Baby-Led Solids: The Final Verdict
November 3rd, 2011
Now that Buggie is well and truly weaned — no bottle, no bink — it seemed like a good moment for some final reflections on our baby-led solids adventure. If you missed the start of this conversation, take a look back at the premise of baby-led solids as well as the history of baby food. It’s fascinating stuff.
Having read up on the topic, I became a convert to the school of baby-led solids and Buggie never had any baby food. Seven months later, would I do it that way again?
I’m not just a convert anymore. I’m a zealot. I cannot fathom why I ever spent hours pureeing food for Miss Mouse and I’m appalled by the baby food industry in general. The price, the questionable ingredients, the price, the nasty flavor combos — did I mention the price? Plus, baby-led solids just worked so darned well. Buggie started right in on bananas, graduated quickly to pasta, and has never looked back.
I see three main benefits to the BLS approach, at least in terms of how it impacted our family:
1) Family Dinners Work Earlier — It took us a long time to incorporate Miss Mouse into our family dinners. It wasn’t until she was really comfortable eating “table food” that we included her in meals. For many months, her non-bottle dining was done solo, strapped into her high chair while I spoon fed her stuff in the kitchen. We ate after she was in bed. It was just easier that way, rather than trying to coax spoonfuls of mush into her mouth while also trying to eat myself.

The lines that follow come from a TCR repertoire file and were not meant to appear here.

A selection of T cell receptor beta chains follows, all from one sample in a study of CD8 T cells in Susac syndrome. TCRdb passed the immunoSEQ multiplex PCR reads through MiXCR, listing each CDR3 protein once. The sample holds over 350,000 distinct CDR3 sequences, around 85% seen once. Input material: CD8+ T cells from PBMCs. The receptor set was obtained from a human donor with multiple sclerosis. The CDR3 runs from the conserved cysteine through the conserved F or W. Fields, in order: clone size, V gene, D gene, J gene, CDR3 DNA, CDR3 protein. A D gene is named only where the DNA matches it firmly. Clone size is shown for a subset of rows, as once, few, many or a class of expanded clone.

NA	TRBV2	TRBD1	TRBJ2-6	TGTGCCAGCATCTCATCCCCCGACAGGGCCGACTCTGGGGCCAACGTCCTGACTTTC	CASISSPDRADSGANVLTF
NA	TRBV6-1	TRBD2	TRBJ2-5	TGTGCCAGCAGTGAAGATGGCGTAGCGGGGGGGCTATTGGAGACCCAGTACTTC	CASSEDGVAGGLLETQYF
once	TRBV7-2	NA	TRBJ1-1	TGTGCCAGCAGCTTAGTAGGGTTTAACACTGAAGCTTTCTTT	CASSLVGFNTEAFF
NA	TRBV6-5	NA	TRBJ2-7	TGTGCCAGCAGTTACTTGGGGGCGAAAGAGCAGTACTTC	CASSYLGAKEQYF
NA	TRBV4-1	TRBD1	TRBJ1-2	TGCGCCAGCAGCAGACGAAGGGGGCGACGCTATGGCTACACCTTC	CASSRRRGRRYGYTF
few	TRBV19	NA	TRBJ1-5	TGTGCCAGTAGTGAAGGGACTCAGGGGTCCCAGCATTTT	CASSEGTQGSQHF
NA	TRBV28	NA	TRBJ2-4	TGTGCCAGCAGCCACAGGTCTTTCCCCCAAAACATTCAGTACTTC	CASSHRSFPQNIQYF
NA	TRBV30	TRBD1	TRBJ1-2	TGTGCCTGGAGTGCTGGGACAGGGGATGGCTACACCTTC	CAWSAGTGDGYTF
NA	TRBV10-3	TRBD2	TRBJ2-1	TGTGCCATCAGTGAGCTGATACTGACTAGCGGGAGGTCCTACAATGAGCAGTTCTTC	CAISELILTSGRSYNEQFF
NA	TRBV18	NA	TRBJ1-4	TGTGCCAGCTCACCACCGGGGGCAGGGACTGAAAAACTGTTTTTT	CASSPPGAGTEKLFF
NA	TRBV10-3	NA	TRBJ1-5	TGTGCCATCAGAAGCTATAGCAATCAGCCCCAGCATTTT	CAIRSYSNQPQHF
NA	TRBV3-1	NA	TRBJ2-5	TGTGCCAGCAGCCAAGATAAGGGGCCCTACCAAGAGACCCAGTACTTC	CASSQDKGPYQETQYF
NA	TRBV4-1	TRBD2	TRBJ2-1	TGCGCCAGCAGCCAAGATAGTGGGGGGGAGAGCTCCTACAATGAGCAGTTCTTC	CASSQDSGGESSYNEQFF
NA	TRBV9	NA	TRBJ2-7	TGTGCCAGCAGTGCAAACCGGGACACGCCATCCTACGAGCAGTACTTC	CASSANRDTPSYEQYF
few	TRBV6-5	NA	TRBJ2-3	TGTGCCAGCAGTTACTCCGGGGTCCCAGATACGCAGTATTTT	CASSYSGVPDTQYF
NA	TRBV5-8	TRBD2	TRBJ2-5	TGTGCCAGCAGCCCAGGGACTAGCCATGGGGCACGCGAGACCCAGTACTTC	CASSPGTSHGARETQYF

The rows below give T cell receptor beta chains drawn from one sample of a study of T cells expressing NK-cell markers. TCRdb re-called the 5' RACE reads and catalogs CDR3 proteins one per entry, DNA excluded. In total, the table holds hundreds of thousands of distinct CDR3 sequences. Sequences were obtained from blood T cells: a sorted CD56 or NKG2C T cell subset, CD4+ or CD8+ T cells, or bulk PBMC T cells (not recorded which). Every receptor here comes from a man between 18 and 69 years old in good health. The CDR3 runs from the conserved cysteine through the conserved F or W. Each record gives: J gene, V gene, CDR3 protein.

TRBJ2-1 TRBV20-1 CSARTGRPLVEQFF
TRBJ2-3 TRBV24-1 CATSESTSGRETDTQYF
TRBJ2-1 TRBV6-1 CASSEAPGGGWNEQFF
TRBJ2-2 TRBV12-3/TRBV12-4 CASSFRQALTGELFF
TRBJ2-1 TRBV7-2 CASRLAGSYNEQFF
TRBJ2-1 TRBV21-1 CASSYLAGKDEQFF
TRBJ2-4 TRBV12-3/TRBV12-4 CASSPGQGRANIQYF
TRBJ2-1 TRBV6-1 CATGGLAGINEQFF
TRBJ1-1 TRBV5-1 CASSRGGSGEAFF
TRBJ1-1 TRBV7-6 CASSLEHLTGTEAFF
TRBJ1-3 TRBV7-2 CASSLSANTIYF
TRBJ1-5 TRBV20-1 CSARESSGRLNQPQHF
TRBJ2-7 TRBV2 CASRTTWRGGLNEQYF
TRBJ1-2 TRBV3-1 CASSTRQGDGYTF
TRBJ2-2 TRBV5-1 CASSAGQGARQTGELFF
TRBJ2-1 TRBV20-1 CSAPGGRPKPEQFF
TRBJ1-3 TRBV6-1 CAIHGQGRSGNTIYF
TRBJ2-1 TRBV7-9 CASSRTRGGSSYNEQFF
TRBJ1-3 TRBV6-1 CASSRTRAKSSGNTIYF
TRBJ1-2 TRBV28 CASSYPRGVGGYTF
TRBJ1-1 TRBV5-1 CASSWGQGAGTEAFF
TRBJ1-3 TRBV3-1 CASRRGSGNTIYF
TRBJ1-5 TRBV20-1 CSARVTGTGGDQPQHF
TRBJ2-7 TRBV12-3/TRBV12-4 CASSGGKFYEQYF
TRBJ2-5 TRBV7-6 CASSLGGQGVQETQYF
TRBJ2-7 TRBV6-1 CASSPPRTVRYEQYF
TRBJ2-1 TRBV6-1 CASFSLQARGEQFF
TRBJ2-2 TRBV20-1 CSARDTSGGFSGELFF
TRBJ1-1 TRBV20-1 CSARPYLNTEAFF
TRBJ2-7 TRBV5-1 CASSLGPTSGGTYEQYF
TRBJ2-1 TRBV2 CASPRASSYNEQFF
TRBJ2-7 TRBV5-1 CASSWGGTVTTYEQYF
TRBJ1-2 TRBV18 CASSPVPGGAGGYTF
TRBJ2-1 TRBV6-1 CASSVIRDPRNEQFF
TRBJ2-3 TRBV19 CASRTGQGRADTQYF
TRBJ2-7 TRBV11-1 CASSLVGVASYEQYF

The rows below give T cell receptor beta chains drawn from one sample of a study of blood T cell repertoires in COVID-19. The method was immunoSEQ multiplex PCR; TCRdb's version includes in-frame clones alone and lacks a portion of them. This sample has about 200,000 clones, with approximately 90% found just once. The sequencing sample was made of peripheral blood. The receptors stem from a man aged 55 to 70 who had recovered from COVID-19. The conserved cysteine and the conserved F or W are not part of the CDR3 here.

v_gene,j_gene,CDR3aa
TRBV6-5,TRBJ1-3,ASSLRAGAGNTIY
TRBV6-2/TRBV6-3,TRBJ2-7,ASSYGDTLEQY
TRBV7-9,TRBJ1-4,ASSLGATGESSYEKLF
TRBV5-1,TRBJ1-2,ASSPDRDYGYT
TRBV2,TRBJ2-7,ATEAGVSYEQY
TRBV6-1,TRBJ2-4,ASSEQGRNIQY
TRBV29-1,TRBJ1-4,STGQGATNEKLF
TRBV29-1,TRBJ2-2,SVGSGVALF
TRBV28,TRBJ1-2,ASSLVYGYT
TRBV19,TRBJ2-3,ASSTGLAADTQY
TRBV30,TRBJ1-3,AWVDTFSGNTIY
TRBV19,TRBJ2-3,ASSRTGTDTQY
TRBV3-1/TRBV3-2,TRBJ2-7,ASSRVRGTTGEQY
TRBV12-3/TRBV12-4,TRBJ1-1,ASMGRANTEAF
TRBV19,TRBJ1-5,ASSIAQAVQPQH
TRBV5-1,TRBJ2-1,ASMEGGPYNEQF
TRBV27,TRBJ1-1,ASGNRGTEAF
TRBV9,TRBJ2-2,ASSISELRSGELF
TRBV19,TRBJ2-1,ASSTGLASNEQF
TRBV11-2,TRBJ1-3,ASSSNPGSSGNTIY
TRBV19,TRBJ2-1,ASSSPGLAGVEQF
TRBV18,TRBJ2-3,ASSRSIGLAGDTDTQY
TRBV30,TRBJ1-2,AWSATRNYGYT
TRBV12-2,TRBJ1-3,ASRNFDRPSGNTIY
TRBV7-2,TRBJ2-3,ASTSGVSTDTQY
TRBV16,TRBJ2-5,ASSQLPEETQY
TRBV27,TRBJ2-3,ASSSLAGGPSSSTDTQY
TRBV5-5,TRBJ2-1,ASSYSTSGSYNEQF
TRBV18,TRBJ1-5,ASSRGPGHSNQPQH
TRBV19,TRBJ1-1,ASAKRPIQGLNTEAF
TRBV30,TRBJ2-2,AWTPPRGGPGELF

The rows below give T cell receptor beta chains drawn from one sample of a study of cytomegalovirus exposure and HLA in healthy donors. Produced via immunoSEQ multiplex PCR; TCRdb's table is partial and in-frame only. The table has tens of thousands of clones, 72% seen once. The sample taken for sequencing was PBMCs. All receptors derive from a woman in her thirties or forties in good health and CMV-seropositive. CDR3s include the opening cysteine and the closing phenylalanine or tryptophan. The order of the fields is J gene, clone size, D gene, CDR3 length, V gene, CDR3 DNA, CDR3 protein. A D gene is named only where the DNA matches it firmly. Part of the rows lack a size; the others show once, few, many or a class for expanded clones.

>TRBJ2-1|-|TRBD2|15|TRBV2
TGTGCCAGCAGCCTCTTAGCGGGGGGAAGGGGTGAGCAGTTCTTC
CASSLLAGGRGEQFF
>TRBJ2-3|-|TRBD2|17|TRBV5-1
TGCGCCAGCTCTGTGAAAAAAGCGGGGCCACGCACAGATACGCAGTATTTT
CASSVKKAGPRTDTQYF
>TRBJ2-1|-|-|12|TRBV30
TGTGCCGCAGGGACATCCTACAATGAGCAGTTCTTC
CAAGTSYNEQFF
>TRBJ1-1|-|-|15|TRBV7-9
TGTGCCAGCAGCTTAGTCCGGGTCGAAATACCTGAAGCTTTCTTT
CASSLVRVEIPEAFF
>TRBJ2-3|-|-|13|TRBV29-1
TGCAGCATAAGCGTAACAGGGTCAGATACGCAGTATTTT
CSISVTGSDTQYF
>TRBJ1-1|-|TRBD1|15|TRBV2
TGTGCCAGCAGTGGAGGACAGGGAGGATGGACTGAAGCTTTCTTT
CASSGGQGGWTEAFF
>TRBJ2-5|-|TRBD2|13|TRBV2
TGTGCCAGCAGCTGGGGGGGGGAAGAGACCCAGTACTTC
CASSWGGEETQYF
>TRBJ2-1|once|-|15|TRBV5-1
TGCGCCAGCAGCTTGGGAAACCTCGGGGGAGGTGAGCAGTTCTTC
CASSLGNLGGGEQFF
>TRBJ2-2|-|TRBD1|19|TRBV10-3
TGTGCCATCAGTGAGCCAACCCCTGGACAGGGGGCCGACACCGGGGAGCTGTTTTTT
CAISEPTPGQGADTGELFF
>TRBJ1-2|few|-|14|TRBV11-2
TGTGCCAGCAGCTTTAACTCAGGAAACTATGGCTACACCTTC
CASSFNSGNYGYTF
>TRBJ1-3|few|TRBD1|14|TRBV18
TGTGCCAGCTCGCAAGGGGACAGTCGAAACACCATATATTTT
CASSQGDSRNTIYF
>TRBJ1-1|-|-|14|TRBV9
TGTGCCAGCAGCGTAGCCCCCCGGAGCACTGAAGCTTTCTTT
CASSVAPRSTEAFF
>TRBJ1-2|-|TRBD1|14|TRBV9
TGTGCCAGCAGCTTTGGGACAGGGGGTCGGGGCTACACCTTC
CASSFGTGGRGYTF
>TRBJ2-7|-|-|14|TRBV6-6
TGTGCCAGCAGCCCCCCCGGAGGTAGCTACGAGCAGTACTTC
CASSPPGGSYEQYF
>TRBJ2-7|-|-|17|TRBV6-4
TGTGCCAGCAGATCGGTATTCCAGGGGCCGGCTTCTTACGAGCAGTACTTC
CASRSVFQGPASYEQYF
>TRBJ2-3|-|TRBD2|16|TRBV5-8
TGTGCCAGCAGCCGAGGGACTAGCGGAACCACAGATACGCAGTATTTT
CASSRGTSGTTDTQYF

Buggie joined the dinner table immediately. Some of this is probably second-baby syndrome, but since he was managing his own meals from the start, it was no big deal to pull his high chair up to the table and let him gnaw on his food while we had ours. Family dinners are really good things, so I’m thrilled that he was able to be a part of them early on.
2) It’s Just So Easy — Making baby food isn’t hard. You cook some fruits and/or veggies and puree them in a blender. But it is definitely more work than just slapping some of whatever you’re eating on a plate for your offspring! Granted, we had to do some tweaking to our meals early on to be sure that the pieces we served were Buggie-approved (big enough to hold, soft enough to gum, etc.), but on the whole BLS made dinnertime prep a snap.
3) BLS Promotes Adventurous Eating — Buggie will eat anything (including injera). Miss Mouse eats virtually nothing. Some of that is personality. But I firmly believe that the BLS approach has helped mold Buggie into the food-lover that he is. He loves to eat. He wants to try everything and gets mad if he spots a side dish that isn’t on his plate. It brings me endless joy to watch him pack away with gusto the dinners I prepare.
Miss Mouse’s biggest stumbling block is that she Will Not Try New Things. She won’t put them in her mouth. And she’s been that way since she was first eating table food. Buggie, on the other hand, has always had the freedom to explore his food. He was never “force fed” anything. He picked things up. He licked them. He spit them back out. He sniffed them. He rubbed them on his head. It’s all led to a fascination with food and a willingness to try just about anything.
I suspect there may be other side benefits as well. Buggie has really good hand-eye coordination and I wonder if that may also be a product of manipulating his food from an early age. You have to develop decent coordination to get a piece of food into your mouth.
Somehow I doubt there will be a revolution against the baby food companies anytime soon, but I’ve convinced a couple friends to try baby-led solids so I feel like I’ve done my part for the movement!